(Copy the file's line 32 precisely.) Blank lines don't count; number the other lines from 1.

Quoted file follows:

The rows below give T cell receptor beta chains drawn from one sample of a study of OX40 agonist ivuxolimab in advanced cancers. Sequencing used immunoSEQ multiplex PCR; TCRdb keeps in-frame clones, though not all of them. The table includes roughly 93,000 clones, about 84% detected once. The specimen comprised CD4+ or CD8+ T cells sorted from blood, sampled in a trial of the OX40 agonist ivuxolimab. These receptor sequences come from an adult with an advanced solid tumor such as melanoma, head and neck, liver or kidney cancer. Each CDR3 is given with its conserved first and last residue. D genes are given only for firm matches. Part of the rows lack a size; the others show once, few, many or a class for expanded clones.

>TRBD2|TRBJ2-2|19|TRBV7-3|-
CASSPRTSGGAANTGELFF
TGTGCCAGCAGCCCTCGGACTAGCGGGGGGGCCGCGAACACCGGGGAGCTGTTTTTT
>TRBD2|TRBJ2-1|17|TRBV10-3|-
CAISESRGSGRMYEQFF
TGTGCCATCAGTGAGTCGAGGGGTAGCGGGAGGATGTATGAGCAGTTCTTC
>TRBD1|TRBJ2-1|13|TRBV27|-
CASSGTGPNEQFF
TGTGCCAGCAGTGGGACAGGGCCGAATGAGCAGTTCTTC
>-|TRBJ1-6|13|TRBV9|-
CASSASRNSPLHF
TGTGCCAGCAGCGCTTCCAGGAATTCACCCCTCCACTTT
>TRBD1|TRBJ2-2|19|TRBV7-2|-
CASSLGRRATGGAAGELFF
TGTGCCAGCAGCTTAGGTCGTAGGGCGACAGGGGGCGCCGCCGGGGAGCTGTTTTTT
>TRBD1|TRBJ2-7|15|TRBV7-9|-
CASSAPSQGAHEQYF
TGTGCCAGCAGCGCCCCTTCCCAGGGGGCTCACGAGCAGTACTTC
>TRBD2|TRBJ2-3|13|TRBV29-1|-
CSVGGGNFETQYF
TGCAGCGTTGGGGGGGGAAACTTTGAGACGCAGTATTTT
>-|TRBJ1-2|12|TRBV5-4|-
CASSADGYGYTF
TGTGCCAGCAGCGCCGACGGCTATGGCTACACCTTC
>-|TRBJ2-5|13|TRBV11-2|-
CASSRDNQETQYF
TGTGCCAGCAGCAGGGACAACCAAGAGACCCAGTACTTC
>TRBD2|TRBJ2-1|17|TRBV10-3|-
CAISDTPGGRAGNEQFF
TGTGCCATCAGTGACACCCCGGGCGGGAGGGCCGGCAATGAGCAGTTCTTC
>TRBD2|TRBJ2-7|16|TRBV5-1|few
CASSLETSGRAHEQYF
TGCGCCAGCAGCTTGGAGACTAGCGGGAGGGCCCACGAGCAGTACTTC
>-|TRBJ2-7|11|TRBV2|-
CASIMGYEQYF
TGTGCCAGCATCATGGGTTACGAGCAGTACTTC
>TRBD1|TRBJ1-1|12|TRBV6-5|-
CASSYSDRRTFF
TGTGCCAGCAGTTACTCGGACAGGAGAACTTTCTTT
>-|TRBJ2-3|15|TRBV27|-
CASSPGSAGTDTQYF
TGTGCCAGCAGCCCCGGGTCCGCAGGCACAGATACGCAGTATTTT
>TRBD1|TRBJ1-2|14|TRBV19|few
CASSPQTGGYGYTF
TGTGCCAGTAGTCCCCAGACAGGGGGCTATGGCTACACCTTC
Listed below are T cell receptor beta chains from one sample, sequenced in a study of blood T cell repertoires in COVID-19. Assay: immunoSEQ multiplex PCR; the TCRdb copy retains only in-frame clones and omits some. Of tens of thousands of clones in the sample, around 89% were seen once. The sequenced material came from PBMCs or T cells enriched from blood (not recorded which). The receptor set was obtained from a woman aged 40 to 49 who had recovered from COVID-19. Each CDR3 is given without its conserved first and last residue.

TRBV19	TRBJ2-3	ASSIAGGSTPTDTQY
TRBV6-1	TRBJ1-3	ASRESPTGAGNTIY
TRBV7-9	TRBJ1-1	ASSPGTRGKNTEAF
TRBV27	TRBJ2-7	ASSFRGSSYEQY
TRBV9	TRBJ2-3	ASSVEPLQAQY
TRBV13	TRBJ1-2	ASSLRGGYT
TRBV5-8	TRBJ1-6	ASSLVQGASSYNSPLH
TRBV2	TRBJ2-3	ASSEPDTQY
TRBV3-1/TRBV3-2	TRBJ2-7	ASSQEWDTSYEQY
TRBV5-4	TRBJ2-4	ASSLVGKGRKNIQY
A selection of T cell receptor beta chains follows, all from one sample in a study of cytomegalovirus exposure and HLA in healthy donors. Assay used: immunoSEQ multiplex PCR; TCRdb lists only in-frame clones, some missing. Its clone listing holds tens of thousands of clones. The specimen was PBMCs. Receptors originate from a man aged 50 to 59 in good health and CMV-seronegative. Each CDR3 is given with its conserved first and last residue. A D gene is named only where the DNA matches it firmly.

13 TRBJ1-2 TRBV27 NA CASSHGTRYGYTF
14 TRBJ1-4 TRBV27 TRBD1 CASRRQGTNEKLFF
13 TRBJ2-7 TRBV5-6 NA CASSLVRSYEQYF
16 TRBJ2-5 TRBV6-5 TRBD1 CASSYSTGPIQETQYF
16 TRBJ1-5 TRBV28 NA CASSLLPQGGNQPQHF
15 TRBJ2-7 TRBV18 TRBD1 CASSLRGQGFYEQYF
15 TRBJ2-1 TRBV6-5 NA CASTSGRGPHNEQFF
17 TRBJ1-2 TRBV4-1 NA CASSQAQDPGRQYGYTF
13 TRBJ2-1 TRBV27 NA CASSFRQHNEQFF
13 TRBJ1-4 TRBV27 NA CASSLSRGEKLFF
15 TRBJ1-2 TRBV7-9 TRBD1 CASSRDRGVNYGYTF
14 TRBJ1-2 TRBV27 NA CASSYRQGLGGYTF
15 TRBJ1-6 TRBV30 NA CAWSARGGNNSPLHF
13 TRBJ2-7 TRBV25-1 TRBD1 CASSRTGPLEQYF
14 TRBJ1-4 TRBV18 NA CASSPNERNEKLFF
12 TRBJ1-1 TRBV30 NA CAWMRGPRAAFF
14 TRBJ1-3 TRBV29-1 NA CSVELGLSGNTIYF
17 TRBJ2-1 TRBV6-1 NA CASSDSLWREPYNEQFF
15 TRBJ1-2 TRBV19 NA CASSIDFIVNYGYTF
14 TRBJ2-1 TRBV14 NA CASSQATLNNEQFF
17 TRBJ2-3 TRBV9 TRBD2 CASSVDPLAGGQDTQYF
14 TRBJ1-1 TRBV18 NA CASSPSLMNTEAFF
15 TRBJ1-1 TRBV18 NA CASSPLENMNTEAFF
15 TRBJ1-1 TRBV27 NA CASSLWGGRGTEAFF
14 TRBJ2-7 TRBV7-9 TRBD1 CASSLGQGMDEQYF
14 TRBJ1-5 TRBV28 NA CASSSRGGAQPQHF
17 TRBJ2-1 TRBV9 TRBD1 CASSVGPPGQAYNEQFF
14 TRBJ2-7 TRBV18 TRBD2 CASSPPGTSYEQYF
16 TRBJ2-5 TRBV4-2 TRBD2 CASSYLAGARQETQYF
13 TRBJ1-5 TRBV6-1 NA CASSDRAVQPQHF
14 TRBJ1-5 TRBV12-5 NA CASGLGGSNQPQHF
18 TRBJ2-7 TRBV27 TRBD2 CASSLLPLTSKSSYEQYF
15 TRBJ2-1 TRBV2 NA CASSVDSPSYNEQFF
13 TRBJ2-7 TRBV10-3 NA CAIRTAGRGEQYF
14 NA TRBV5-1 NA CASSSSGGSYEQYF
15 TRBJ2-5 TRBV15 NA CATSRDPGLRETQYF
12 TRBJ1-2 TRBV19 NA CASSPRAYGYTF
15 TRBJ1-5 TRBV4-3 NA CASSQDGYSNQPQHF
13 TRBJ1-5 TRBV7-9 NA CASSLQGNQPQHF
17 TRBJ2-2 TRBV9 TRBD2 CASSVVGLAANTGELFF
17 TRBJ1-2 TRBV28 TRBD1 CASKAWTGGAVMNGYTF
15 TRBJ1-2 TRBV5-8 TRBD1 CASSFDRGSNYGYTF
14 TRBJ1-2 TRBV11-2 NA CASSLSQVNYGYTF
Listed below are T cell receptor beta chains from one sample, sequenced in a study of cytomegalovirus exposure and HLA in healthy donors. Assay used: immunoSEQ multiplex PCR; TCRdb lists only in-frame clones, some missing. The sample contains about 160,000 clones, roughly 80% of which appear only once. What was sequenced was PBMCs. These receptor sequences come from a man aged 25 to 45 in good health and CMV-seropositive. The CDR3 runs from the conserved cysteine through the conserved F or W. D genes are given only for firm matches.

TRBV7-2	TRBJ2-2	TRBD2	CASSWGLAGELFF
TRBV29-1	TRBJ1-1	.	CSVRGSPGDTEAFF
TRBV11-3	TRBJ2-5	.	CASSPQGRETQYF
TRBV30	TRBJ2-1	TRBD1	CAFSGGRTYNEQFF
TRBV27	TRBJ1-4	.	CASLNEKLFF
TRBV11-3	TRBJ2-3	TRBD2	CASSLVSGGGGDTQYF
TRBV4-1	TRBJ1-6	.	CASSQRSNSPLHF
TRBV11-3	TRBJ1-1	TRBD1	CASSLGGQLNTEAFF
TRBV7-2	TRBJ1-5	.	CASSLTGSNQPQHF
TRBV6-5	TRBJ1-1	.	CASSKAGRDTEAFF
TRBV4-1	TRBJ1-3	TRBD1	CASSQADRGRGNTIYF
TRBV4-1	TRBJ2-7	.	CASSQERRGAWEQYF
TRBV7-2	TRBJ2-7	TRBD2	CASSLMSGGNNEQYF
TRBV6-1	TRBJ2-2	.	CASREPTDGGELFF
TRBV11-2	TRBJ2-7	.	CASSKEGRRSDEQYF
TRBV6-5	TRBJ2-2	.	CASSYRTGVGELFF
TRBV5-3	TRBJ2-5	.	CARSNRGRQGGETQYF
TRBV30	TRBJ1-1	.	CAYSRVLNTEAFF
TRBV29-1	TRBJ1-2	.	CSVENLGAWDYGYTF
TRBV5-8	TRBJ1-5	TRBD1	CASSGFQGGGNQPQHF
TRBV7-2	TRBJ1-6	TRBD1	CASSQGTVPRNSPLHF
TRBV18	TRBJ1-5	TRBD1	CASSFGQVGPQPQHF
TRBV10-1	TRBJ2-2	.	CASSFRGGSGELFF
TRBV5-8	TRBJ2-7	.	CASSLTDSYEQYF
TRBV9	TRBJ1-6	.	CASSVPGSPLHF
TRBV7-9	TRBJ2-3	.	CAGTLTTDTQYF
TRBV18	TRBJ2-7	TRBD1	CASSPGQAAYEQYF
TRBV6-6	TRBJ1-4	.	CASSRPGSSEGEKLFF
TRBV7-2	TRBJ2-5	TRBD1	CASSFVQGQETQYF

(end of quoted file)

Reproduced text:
>TRBD2|TRBJ2-7|16|TRBV5-1|few